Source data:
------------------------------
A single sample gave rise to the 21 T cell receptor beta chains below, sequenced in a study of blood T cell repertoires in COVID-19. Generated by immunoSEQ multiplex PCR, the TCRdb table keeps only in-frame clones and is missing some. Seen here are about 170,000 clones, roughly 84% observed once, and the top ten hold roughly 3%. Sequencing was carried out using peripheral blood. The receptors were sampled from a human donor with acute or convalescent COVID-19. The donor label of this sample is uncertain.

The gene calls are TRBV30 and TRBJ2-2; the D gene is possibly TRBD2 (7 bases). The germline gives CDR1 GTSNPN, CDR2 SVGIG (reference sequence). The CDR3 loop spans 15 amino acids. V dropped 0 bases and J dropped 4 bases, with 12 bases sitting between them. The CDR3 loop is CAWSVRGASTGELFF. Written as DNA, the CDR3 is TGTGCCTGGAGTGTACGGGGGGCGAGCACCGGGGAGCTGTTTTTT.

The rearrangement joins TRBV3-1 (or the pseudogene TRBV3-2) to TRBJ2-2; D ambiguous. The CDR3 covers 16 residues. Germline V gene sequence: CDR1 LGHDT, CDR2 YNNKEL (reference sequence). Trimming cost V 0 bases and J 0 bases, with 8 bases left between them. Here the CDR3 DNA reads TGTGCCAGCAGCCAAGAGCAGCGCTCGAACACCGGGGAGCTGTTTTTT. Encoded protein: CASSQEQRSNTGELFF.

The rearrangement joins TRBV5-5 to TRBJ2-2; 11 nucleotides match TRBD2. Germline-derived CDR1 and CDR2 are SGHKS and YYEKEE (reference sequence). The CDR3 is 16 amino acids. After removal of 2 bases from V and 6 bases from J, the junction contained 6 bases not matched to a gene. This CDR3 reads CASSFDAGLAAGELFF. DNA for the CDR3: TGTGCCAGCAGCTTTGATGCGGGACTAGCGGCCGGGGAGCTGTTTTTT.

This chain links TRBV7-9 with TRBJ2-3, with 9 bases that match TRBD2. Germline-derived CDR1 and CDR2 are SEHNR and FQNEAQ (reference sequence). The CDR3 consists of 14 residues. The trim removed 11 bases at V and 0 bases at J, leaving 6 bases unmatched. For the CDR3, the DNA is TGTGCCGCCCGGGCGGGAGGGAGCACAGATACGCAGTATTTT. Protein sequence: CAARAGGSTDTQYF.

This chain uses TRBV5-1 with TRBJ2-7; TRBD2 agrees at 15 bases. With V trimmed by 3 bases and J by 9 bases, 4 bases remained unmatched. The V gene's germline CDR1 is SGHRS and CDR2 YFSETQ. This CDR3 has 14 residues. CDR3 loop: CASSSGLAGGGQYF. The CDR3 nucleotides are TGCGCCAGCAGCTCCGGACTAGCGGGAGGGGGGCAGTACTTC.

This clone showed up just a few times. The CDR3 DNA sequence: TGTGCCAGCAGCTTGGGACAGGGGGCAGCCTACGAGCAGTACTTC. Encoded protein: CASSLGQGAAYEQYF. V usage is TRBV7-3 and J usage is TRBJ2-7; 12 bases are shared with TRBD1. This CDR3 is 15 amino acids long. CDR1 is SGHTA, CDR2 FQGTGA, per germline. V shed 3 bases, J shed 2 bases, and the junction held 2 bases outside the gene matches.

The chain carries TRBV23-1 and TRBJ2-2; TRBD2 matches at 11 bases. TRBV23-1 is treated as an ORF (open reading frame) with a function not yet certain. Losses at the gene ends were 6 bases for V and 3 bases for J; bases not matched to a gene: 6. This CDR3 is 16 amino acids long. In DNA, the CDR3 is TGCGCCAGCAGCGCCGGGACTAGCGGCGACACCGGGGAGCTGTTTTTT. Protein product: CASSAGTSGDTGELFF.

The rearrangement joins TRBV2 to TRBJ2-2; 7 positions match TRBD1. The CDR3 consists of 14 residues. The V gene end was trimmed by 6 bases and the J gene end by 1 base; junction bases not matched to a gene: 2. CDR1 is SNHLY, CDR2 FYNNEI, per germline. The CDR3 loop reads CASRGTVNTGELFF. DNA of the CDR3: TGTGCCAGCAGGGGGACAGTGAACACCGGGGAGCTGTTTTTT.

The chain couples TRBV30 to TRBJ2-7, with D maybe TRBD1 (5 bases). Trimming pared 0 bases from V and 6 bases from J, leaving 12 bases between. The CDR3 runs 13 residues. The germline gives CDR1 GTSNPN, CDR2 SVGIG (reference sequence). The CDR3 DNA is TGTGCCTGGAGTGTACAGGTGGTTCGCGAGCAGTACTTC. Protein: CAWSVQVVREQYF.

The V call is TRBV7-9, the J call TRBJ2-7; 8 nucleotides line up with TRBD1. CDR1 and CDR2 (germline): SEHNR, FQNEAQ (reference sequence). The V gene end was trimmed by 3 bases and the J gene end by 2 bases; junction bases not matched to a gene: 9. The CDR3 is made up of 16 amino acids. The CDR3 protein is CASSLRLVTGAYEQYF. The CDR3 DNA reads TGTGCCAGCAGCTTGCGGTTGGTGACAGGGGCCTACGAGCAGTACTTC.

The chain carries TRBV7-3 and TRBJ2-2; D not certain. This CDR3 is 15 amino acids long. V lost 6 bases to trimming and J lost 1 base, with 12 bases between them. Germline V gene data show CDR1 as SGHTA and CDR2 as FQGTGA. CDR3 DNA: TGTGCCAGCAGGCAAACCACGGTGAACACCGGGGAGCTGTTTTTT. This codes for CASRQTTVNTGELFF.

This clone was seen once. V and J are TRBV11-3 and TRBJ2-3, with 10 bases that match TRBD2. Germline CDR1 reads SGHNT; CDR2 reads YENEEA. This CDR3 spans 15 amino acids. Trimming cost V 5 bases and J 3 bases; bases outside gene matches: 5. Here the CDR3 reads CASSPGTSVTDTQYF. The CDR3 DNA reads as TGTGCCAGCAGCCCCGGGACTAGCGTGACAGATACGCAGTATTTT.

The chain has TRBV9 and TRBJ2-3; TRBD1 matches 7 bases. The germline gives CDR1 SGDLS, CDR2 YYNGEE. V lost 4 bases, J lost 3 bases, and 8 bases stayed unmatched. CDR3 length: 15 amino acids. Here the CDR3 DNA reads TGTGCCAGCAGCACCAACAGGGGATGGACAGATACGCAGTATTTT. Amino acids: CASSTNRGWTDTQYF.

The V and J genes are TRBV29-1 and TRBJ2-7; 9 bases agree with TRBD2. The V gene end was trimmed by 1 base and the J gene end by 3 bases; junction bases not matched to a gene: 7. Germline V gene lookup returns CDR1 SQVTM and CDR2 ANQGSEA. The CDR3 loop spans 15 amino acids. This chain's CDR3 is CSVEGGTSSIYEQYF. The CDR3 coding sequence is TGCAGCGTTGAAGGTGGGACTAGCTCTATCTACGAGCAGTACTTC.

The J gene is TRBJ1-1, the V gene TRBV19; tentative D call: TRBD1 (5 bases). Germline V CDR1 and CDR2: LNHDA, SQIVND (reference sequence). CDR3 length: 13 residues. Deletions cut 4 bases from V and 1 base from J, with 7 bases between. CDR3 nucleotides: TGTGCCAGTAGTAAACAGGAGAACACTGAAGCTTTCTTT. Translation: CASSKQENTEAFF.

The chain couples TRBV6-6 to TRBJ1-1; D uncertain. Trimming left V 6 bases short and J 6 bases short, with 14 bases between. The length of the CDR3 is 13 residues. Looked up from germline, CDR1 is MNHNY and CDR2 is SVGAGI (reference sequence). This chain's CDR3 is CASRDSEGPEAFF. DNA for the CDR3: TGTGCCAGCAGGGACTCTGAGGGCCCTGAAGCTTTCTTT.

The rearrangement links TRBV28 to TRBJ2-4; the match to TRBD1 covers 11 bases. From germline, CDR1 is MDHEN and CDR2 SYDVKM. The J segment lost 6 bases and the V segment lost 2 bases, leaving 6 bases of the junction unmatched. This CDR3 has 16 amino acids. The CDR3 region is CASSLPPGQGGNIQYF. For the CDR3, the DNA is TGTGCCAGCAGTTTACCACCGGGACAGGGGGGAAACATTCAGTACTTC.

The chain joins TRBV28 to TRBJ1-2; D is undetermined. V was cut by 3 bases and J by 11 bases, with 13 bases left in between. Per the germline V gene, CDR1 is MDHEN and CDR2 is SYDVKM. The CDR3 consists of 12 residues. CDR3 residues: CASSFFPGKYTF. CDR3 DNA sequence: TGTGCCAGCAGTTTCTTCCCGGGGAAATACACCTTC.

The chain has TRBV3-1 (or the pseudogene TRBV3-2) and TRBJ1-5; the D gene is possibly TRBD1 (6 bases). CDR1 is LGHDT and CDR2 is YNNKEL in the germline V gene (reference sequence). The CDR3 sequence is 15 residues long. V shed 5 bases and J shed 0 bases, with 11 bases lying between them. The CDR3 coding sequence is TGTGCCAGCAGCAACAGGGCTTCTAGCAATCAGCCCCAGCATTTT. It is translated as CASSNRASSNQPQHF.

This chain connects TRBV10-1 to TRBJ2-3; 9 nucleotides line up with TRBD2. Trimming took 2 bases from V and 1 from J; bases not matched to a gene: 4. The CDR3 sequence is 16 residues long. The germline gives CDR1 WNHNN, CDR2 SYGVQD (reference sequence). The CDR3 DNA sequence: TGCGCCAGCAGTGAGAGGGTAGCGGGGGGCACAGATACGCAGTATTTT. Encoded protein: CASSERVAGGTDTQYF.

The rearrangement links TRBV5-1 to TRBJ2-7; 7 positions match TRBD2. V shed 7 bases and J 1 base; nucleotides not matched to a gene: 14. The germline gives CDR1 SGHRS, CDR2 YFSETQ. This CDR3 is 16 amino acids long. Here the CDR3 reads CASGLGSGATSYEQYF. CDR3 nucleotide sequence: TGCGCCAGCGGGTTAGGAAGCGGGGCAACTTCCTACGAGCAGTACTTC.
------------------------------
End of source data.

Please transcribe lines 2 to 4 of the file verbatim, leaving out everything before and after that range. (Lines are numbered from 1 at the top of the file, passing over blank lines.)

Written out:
The gene calls are TRBV30 and TRBJ2-2; the D gene is possibly TRBD2 (7 bases). The germline gives CDR1 GTSNPN, CDR2 SVGIG (reference sequence). The CDR3 loop spans 15 amino acids. V dropped 0 bases and J dropped 4 bases, with 12 bases sitting between them. The CDR3 loop is CAWSVRGASTGELFF. Written as DNA, the CDR3 is TGTGCCTGGAGTGTACGGGGGGCGAGCACCGGGGAGCTGTTTTTT.

The rearrangement joins TRBV3-1 (or the pseudogene TRBV3-2) to TRBJ2-2; D ambiguous. The CDR3 covers 16 residues. Germline V gene sequence: CDR1 LGHDT, CDR2 YNNKEL (reference sequence). Trimming cost V 0 bases and J 0 bases, with 8 bases left between them. Here the CDR3 DNA reads TGTGCCAGCAGCCAAGAGCAGCGCTCGAACACCGGGGAGCTGTTTTTT. Encoded protein: CASSQEQRSNTGELFF.

The rearrangement joins TRBV5-5 to TRBJ2-2; 11 nucleotides match TRBD2. Germline-derived CDR1 and CDR2 are SGHKS and YYEKEE (reference sequence). The CDR3 is 16 amino acids. After removal of 2 bases from V and 6 bases from J, the junction contained 6 bases not matched to a gene. This CDR3 reads CASSFDAGLAAGELFF. DNA for the CDR3: TGTGCCAGCAGCTTTGATGCGGGACTAGCGGCCGGGGAGCTGTTTTTT.